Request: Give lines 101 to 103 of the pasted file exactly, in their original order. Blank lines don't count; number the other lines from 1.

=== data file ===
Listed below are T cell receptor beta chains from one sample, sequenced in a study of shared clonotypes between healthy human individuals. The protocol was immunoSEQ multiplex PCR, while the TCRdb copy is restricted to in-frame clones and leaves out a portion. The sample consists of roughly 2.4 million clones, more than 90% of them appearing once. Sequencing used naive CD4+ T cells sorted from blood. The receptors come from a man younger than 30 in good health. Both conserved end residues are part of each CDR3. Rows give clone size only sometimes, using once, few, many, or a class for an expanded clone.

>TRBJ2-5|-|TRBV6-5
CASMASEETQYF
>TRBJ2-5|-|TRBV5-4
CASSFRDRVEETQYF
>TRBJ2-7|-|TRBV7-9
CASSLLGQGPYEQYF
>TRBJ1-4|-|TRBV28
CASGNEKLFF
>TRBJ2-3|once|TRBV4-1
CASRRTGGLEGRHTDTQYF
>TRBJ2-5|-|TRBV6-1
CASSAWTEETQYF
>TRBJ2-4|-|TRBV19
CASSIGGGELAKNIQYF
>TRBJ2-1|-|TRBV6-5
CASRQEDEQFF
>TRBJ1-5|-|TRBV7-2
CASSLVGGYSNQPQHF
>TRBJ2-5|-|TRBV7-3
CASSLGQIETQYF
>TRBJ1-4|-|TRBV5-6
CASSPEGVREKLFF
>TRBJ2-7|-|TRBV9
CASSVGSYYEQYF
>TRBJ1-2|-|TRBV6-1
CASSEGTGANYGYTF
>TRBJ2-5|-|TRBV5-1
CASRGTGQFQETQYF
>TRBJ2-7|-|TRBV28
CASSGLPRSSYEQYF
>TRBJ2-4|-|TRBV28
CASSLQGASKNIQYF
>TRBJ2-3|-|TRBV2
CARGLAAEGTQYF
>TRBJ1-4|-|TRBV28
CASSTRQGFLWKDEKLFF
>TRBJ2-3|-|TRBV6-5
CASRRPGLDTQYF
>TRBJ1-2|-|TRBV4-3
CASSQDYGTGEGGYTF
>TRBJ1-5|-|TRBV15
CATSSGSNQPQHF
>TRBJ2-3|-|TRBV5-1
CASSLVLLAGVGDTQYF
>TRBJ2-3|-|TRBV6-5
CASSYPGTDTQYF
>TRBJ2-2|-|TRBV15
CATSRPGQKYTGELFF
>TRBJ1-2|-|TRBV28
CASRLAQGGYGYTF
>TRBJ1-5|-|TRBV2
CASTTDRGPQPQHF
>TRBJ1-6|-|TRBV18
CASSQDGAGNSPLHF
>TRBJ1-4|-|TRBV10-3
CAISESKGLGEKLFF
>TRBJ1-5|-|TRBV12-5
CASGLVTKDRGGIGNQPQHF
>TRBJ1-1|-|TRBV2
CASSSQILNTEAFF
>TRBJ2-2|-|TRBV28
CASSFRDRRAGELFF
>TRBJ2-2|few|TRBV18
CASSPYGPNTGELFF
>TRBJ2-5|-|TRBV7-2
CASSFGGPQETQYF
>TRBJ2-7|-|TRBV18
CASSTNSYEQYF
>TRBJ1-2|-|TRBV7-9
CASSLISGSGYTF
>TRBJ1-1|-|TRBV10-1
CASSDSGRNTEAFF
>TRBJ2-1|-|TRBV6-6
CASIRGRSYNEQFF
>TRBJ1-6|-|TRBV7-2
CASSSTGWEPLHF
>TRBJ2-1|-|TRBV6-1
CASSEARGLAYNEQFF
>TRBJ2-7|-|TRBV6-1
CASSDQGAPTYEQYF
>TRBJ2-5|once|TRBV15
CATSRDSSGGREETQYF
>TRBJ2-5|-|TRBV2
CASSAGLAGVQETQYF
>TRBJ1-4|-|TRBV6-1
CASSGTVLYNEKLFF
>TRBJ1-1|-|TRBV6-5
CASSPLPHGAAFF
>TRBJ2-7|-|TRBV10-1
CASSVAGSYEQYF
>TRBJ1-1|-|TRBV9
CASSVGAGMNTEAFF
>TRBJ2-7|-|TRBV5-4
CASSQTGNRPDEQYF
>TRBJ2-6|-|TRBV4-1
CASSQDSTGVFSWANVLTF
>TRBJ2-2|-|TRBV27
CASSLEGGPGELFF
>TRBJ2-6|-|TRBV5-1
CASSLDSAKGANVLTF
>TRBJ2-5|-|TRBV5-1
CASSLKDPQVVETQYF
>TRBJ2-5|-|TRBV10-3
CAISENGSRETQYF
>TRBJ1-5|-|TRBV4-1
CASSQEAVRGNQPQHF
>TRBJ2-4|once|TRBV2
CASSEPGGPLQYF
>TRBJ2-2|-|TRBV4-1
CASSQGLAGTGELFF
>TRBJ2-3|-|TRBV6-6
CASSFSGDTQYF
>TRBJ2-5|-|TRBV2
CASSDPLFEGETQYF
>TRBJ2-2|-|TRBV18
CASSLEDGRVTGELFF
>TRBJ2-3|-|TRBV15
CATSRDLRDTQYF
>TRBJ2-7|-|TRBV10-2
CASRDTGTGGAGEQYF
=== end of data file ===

CASSLDSAKGANVLTF
>TRBJ2-5|-|TRBV5-1
CASSLKDPQVVETQYF